In this 2012 article, Robert Kurz discusses the crisis management strategies implemented by the US and Europe, their seemingly paradoxical reversal of roles (neoliberal policies vs. welfare state) and the ineluctable fate they will ultimately share: “Whoever wants to save the financial system has to eliminate demand, and whoever wants to save demand has to ruin the financial system”.
The Stalemate of Two Economic Models - Robert Kurz
A short 2010 article by Robert Kurz, reflecting on the crisis of abstract labor in capitalism and the development of productivity through robotics and automation, considered in the context of the depletion of fossil fuels and the simultaneous economic-environmental crisis.
Robotics and Labor: the Nightmares of Reified Consciousness – Robert Kurz
This article makes a number of arguments about the direction the IWW should take in its organizing, including taking a longer-term perspective than the next few years.
It is readily apparent to any working-class person that the economic oppressions of capitalist society, numerous though they may be, are only one facet of the system of social control exercised by bourgeois society. The dominant culture is one of homogenous individualism, materialism, and intellectual vapidity.
German libertarian communist group Wildcat examine if capitalism is really a market society.
This post gives a brief account of some of the history of the capitalist state’s sponsorship of contracts for unions in the United States, with an emphasis on the reasoning that politicians and judges gave for their support of collective bargaining. The piece argues that what the U.S. government wanted out of introducing state support for collective bargaining was, in the words of the National Labor Relations Act, to ‘Promote the flow of commerce’ through ‘friendly adjustment of industrial disputes.’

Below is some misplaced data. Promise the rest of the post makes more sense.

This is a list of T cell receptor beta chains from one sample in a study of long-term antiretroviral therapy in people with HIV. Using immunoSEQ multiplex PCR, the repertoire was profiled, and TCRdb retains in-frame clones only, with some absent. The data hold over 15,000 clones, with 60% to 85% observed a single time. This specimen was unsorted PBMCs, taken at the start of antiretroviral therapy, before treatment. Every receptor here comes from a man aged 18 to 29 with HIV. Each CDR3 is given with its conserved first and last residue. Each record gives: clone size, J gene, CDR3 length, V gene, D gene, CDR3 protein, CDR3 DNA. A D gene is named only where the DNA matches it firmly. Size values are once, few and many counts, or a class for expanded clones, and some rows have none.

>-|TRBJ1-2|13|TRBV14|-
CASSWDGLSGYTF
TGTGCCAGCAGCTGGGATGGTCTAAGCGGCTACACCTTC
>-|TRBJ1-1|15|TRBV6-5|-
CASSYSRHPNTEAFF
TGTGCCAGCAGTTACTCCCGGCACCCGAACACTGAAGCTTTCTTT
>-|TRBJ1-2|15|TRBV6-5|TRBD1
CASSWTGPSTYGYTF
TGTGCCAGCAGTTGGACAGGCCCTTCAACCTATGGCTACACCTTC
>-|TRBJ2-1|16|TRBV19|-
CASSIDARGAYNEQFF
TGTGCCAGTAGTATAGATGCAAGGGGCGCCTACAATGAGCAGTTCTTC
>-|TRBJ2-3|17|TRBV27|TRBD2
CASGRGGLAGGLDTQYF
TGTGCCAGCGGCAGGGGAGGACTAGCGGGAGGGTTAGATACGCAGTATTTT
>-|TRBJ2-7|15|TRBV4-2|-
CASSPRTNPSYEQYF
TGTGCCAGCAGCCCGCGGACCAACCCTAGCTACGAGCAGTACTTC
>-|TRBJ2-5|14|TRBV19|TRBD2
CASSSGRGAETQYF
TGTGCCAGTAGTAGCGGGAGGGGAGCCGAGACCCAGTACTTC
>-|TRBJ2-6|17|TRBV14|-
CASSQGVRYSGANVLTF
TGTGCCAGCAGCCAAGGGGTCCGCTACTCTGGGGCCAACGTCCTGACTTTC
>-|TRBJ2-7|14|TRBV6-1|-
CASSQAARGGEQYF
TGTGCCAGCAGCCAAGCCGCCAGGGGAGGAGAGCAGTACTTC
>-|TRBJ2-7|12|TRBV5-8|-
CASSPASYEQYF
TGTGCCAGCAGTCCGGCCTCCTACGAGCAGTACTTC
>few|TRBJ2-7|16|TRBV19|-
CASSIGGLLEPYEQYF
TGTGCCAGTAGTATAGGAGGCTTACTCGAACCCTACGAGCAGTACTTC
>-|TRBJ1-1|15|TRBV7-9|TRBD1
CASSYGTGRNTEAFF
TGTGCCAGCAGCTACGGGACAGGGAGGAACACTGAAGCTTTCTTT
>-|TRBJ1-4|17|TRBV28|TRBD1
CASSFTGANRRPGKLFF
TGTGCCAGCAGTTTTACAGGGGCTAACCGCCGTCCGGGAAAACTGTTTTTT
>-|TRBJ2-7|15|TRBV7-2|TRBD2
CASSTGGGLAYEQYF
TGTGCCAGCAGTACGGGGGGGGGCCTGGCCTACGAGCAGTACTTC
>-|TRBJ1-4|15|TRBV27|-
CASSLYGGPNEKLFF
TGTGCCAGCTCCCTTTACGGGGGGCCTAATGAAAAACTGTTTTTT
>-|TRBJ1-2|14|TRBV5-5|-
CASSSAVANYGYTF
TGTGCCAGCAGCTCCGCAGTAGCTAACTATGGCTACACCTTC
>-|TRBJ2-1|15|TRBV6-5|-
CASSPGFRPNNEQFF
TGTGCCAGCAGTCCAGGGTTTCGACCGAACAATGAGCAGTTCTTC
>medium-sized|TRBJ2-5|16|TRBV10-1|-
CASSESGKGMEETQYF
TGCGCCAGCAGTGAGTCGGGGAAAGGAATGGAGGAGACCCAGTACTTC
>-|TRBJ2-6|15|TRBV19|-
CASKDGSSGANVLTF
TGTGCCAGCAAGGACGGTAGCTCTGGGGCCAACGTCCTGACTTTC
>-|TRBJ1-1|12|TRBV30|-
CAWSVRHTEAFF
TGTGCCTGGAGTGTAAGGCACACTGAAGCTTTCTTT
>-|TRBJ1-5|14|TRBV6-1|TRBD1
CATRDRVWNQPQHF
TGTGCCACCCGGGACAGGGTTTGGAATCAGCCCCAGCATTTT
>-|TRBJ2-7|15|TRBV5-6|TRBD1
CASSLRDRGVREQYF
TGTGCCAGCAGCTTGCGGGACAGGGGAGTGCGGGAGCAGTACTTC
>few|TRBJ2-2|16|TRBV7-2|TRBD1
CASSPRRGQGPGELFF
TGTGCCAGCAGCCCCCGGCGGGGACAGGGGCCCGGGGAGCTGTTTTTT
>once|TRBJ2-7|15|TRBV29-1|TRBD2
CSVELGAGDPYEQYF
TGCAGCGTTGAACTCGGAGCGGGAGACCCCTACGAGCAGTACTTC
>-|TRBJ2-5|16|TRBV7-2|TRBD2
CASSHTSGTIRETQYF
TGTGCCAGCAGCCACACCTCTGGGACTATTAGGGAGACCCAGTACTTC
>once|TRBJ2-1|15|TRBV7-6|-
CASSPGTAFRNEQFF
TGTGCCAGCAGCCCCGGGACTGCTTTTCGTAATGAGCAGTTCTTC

The U.S. government increasingly promoted collective bargaining in the early part of the 20th century. To take one important example: In 1919, economically disruptive disputes escalated between the International Ladies Garment Workers Union (ILGWU) and capitalists in the textile industry.
Are free individuals the necessary prerequisites for a successful struggle for freedom? - Anselm Jappe
In this text written in late 2011, Anselm Jappe criticizes the popular slogan “We are the 99%” in the context of a discussion of the “anthropological regression” induced by capitalism that has attenuated humanity’s capacity and desire for freedom, emphasizes the continuing relevance of the core concepts of value analysis for the understanding of the current capitalist crisis, and maintains that the present task of revolutionaries “… confronted by the disasters caused by the permanent revolutions unleashed by capital … is to ‘preserve’ some of the essential acquisitions of humanity and to attempt to cultivate them so that they assume a higher form”.
Are Free Individuals the Necessary Prerequisites for a Successful Struggle for Freedom? – Anselm Jappe
Orignally written as a series of newspaper articles in 1847, Wage-Labour and Capital was intended to give a short overview, for popular consumption, of Marx’s central threories regarding the economic relationships between workers and capitalists. Recorded as an audiobook by LibriVox.
These theories outlined include the Marxian form of the Labour Theory of Value, which distinguishes “labour” from “labour-power”, and the Theory of Concentration of Capital, which states that capitalism tends towards the creation of monopolies and the disenfranchisement of the middle and working classes.
1 Money and international commodity circulation.
- 1. Editorial note. The editors do not share some of the positions of the article of c. Dashkovskij.